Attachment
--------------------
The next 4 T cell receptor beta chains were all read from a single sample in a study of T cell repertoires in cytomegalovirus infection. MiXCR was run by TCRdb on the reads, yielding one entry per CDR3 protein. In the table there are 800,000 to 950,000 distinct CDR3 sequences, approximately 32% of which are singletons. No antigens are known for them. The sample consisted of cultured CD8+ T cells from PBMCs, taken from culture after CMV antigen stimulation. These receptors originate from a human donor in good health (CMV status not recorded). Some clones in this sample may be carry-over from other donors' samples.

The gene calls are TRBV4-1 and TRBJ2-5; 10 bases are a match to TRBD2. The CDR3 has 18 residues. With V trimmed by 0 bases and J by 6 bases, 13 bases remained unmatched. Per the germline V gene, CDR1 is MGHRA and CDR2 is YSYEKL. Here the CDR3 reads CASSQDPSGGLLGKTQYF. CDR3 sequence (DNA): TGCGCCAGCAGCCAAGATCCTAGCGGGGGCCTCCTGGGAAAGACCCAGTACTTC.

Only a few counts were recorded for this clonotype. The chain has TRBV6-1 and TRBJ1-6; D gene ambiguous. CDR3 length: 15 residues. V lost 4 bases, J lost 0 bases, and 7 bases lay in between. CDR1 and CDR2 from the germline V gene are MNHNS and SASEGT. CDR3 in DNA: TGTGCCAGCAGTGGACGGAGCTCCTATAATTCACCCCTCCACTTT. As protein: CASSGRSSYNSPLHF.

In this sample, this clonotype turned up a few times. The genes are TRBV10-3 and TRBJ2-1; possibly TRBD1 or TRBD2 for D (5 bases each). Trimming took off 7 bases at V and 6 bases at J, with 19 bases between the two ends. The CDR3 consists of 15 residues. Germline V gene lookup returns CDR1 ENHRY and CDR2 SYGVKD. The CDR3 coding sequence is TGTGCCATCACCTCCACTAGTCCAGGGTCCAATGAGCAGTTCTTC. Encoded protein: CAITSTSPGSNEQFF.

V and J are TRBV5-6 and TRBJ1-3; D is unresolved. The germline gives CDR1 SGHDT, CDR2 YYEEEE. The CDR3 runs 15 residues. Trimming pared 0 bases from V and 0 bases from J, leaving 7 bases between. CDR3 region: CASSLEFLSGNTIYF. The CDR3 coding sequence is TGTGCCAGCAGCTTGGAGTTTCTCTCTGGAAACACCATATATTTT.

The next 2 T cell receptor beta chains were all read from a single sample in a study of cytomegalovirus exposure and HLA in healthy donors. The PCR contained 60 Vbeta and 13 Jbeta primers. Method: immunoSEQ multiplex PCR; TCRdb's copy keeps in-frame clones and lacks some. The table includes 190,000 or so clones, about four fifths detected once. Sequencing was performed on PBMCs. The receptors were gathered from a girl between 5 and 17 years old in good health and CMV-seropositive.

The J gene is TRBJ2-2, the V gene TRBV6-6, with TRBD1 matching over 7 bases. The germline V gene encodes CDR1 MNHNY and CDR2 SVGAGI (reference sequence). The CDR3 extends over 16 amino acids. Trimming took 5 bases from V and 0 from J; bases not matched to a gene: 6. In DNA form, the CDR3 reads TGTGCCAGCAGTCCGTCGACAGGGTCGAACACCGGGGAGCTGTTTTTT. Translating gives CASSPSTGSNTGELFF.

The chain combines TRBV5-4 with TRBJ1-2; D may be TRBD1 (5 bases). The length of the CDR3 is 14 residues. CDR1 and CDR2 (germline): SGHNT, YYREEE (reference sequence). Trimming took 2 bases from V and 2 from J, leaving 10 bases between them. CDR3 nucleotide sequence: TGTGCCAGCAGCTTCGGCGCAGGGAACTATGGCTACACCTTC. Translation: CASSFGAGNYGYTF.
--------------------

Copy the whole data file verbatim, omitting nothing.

The next 4 T cell receptor beta chains were all read from a single sample in a study of T cell repertoires in cytomegalovirus infection. MiXCR was run by TCRdb on the reads, yielding one entry per CDR3 protein. In the table there are 800,000 to 950,000 distinct CDR3 sequences, approximately 32% of which are singletons. No antigens are known for them. The sample consisted of cultured CD8+ T cells from PBMCs, taken from culture after CMV antigen stimulation. These receptors originate from a human donor in good health (CMV status not recorded). Some clones in this sample may be carry-over from other donors' samples.

The gene calls are TRBV4-1 and TRBJ2-5; 10 bases are a match to TRBD2. The CDR3 has 18 residues. With V trimmed by 0 bases and J by 6 bases, 13 bases remained unmatched. Per the germline V gene, CDR1 is MGHRA and CDR2 is YSYEKL. Here the CDR3 reads CASSQDPSGGLLGKTQYF. CDR3 sequence (DNA): TGCGCCAGCAGCCAAGATCCTAGCGGGGGCCTCCTGGGAAAGACCCAGTACTTC.

Only a few counts were recorded for this clonotype. The chain has TRBV6-1 and TRBJ1-6; D gene ambiguous. CDR3 length: 15 residues. V lost 4 bases, J lost 0 bases, and 7 bases lay in between. CDR1 and CDR2 from the germline V gene are MNHNS and SASEGT. CDR3 in DNA: TGTGCCAGCAGTGGACGGAGCTCCTATAATTCACCCCTCCACTTT. As protein: CASSGRSSYNSPLHF.

In this sample, this clonotype turned up a few times. The genes are TRBV10-3 and TRBJ2-1; possibly TRBD1 or TRBD2 for D (5 bases each). Trimming took off 7 bases at V and 6 bases at J, with 19 bases between the two ends. The CDR3 consists of 15 residues. Germline V gene lookup returns CDR1 ENHRY and CDR2 SYGVKD. The CDR3 coding sequence is TGTGCCATCACCTCCACTAGTCCAGGGTCCAATGAGCAGTTCTTC. Encoded protein: CAITSTSPGSNEQFF.

V and J are TRBV5-6 and TRBJ1-3; D is unresolved. The germline gives CDR1 SGHDT, CDR2 YYEEEE. The CDR3 runs 15 residues. Trimming pared 0 bases from V and 0 bases from J, leaving 7 bases between. CDR3 region: CASSLEFLSGNTIYF. The CDR3 coding sequence is TGTGCCAGCAGCTTGGAGTTTCTCTCTGGAAACACCATATATTTT.

The next 2 T cell receptor beta chains were all read from a single sample in a study of cytomegalovirus exposure and HLA in healthy donors. The PCR contained 60 Vbeta and 13 Jbeta primers. Method: immunoSEQ multiplex PCR; TCRdb's copy keeps in-frame clones and lacks some. The table includes 190,000 or so clones, about four fifths detected once. Sequencing was performed on PBMCs. The receptors were gathered from a girl between 5 and 17 years old in good health and CMV-seropositive.

The J gene is TRBJ2-2, the V gene TRBV6-6, with TRBD1 matching over 7 bases. The germline V gene encodes CDR1 MNHNY and CDR2 SVGAGI (reference sequence). The CDR3 extends over 16 amino acids. Trimming took 5 bases from V and 0 from J; bases not matched to a gene: 6. In DNA form, the CDR3 reads TGTGCCAGCAGTCCGTCGACAGGGTCGAACACCGGGGAGCTGTTTTTT. Translating gives CASSPSTGSNTGELFF.

The chain combines TRBV5-4 with TRBJ1-2; D may be TRBD1 (5 bases). The length of the CDR3 is 14 residues. CDR1 and CDR2 (germline): SGHNT, YYREEE (reference sequence). Trimming took 2 bases from V and 2 from J, leaving 10 bases between them. CDR3 nucleotide sequence: TGTGCCAGCAGCTTCGGCGCAGGGAACTATGGCTACACCTTC. Translation: CASSFGAGNYGYTF.